Modern Fantasy #1
Written by Rafer Roberts
Art and Lettering by Kristen Gudsnuk
In general, I’m not very interested in fantasy as a genre. Okay, fine, I’ll watch a Lord of the Rings movie or a Game of Thrones TV show, but fantasy books and comics have never really caught my eye, and I’ve never had any interest in swords-and-sorcery roleplaying games. I’ve often joked that the best way to identify a book I will never read is to see if there’s a map at the beginning of it.
Luckily for me, the first issue of Modern Fantasy is unlike any fantasy story I’ve ever encountered. (For one thing, there’s no map.) Part workplace comedy, part crime drama, the story is set in a world that looks not too dissimilar to the real world, but that has elements of fantasy mixed in. There are wizards and barbarians, elves and goblins, and any other fantasy race you can think of living alongside humans in the metropolitan city of God’s Helm. The protagonist, the human Sage of the Riverlands, has a lizard person as one of her roommates. When the office where Sage works brings in a team of efficiency experts, one of them is a human-sized bird creature who communicates in shrieks and squawks. And this is all completely normal, completely in place in a world where there’s a castle floating over the city that could fall at any minute and where a bug-person might spill his bag of spaghetti on you on the bus. This is fantasy that I can get into. Fantasy that understands the ridiculousness of what’s happening and that doesn’t take itself too seriously.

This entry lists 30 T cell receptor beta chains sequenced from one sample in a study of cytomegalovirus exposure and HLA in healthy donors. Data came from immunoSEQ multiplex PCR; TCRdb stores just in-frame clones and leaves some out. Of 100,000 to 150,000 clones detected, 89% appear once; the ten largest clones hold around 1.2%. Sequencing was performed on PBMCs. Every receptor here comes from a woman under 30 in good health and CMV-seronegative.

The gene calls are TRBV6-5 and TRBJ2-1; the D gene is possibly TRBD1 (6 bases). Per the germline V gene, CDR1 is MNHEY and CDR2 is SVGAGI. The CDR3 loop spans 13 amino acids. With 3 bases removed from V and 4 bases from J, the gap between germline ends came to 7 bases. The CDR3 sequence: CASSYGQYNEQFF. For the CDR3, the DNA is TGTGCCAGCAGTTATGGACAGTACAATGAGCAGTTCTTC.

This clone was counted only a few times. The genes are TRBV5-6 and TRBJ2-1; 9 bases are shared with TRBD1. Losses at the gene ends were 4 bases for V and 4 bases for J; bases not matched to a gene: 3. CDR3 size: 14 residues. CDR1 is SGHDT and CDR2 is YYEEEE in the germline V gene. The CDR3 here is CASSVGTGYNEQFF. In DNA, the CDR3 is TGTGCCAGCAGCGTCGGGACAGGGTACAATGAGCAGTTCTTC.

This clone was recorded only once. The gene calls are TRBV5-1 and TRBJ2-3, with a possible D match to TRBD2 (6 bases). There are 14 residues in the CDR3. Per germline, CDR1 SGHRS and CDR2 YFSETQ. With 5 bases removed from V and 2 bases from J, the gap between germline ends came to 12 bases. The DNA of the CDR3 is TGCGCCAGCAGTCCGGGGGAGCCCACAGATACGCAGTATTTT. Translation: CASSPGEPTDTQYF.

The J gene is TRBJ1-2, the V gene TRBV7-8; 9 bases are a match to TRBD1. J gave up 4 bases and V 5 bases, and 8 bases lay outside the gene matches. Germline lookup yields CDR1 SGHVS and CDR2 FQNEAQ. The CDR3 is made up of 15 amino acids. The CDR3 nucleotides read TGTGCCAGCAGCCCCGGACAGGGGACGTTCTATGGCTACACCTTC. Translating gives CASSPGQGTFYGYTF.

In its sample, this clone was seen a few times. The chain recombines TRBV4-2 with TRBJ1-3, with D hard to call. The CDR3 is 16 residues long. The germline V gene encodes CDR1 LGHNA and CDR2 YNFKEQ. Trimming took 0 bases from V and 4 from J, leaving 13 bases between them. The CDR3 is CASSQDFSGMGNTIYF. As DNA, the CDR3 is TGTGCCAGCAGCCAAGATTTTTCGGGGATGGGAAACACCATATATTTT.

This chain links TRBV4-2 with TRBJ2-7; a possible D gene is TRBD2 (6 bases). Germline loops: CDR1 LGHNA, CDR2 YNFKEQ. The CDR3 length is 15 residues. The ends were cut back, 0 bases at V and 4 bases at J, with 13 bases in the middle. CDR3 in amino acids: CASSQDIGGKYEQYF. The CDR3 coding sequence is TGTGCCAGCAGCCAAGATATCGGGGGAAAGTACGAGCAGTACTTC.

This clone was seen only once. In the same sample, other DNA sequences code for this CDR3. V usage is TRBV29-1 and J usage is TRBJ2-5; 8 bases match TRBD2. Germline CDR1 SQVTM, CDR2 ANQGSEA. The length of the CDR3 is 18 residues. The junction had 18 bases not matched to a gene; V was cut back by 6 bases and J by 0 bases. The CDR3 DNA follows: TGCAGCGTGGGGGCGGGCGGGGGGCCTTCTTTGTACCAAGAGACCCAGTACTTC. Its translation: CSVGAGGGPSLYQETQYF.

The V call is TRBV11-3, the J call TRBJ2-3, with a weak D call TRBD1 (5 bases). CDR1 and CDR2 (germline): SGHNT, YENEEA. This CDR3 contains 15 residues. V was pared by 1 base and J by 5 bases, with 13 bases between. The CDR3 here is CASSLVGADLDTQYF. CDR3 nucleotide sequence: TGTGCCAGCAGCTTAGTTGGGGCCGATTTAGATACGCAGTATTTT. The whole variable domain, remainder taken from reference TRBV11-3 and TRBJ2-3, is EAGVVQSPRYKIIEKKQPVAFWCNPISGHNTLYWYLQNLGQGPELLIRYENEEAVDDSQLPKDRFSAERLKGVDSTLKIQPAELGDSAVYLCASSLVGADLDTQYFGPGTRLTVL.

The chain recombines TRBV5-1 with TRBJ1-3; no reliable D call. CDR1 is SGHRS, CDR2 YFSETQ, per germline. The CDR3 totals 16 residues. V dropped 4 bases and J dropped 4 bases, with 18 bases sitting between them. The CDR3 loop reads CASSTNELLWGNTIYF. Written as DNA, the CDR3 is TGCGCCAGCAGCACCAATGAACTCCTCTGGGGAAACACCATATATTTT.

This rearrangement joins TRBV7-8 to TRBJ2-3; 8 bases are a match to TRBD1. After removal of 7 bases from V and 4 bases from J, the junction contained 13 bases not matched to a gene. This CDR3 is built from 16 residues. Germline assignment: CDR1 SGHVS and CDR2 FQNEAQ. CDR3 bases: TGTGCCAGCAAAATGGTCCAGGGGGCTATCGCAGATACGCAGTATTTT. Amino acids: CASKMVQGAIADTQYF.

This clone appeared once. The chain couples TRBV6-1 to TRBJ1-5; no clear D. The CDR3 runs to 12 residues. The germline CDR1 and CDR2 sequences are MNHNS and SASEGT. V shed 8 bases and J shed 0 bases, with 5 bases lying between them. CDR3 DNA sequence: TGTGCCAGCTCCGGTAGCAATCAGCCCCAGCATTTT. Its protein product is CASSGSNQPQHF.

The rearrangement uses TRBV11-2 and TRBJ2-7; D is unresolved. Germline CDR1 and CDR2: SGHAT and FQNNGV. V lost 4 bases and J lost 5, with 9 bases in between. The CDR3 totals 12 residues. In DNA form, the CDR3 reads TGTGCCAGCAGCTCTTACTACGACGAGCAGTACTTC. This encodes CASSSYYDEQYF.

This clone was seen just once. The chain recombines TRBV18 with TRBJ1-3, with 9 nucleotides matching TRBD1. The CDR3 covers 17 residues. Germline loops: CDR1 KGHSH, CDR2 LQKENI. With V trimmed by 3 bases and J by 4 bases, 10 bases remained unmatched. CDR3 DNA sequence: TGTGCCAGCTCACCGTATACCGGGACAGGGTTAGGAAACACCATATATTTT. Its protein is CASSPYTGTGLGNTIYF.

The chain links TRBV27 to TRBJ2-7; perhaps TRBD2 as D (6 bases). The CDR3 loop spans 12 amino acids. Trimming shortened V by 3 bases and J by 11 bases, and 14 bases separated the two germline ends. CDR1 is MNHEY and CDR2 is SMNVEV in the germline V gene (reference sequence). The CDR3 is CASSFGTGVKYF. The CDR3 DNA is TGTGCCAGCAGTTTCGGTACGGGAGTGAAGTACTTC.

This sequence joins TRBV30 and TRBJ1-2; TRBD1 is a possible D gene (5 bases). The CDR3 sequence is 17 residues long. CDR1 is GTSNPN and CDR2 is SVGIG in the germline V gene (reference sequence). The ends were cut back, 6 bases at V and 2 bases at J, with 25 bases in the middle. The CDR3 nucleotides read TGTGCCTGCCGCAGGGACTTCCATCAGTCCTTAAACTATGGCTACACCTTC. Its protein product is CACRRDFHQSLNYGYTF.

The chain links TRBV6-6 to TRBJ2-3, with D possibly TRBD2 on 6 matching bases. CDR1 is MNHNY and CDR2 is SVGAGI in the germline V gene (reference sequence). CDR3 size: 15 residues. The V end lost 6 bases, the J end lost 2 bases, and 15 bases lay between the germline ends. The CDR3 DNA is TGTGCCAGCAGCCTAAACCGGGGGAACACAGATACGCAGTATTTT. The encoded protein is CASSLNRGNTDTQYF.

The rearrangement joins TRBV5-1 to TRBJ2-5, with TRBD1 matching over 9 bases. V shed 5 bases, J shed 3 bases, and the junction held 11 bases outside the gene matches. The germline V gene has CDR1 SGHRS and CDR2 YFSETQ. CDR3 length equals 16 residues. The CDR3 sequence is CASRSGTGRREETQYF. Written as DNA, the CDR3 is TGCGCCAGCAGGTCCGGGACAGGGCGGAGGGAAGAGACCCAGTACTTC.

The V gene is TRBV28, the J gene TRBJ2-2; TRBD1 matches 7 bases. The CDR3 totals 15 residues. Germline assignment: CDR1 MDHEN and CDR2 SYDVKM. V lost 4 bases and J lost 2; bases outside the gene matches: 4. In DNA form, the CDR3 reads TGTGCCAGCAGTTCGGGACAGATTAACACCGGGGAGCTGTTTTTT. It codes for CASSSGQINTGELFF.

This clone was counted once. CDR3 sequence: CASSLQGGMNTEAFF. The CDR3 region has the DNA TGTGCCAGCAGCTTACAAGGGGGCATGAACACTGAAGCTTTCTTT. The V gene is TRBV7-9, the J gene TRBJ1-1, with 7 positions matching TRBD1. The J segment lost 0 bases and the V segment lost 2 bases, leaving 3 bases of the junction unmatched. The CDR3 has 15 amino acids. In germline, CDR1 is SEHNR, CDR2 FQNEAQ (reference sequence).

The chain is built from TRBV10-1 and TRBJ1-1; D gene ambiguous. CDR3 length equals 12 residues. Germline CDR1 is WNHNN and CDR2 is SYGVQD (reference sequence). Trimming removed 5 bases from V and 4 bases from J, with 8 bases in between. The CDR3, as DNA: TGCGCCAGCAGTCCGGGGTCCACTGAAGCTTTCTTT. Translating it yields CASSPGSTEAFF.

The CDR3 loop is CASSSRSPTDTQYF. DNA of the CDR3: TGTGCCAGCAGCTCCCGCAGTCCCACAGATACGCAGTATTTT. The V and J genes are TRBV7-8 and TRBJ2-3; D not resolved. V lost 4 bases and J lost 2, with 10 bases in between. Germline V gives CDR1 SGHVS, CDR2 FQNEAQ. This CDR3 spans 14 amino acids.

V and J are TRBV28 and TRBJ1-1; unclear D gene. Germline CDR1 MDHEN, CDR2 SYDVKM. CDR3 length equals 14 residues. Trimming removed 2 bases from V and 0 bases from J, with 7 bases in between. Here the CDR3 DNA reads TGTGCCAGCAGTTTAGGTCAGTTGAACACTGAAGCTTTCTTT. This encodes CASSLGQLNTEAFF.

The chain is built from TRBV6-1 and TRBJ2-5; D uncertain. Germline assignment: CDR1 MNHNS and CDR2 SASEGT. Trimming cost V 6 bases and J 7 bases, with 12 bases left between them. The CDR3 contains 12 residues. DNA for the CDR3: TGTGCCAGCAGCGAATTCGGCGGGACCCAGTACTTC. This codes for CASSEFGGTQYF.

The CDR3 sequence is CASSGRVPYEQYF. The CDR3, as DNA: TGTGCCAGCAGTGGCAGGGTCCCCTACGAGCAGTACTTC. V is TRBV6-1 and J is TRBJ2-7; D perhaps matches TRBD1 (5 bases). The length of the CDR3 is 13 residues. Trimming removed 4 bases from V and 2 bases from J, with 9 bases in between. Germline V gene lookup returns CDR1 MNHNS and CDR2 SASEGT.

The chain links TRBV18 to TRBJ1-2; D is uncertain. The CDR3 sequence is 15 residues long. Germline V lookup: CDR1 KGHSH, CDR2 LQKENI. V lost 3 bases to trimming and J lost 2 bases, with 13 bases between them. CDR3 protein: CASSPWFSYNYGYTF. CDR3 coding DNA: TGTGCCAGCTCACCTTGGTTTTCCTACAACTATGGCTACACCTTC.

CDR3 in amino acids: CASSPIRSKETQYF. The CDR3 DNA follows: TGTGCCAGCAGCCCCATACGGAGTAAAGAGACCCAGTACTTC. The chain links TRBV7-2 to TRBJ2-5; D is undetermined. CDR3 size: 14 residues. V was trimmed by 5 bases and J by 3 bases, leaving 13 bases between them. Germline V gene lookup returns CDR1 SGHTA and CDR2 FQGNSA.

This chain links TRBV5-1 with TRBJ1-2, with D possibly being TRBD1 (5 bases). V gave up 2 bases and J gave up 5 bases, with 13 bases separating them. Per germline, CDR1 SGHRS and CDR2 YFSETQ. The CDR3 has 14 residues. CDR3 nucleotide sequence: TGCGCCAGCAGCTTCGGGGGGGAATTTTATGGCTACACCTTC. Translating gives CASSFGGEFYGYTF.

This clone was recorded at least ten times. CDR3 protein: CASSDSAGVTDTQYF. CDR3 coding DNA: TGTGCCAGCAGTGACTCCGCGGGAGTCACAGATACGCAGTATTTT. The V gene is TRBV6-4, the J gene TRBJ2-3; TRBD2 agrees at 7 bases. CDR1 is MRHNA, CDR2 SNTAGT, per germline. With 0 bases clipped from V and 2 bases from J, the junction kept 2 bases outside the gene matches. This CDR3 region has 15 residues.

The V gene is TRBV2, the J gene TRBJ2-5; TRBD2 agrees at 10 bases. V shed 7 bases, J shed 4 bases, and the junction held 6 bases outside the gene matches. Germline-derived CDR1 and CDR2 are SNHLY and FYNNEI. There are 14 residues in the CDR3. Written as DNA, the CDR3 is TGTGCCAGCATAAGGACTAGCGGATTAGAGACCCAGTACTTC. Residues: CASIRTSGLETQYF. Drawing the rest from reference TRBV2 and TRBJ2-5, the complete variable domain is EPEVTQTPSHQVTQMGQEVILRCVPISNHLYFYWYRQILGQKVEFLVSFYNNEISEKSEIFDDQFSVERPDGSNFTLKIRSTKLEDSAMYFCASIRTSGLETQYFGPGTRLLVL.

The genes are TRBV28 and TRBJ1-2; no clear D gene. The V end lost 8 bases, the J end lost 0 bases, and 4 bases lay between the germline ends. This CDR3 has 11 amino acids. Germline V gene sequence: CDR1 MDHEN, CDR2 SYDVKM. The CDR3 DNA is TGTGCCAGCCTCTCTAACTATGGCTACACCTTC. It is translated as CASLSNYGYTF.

Writer Rafer Roberts and artist Kristen Gudsnuk do solid work in this issue setting a scene and establishing the characters. There is basically no exposition in this comic, and relationships between the characters are never clearly stated, but they come through well from the characters’ interactions and reactions to their situations. Gudsnuk’s art is delightful, with a loose cartooniness that sets a breezy tone for the issue. Her facial expressions are superb, and each character seems to have their own distinct color palette. Her backgrounds are detailed without being overpowering, filled with puns that are worth looking for and enjoying. It’s those little details in both the art and the writing that make this issue so enjoyable. The story is a fairly straight-forward, universal one about stolen goods, annoying friends of friends, and a general longing for something more out of life. It doesn’t specifically hinge on being fantasy in nature, but the fantasy elements act as a hook to bring readers in, and they’re the source of a lot of the humor in the issue.
Modern Fantasy #1 is super-fun and funny. It’s fantasy for people who don’t like fantasy. The story takes a dramatic turn within the last couple of pages, and the issue ends on a compelling final panel that’s both deadly serious and very funny. If you’re looking for a light story with relatable characters and a lot of clever humor, this comic is definitely worth your time.
Joe Grunenwald is a writer and editor living in the Pacific Northwest. He’s taller than a lot of people but not as tall as some people.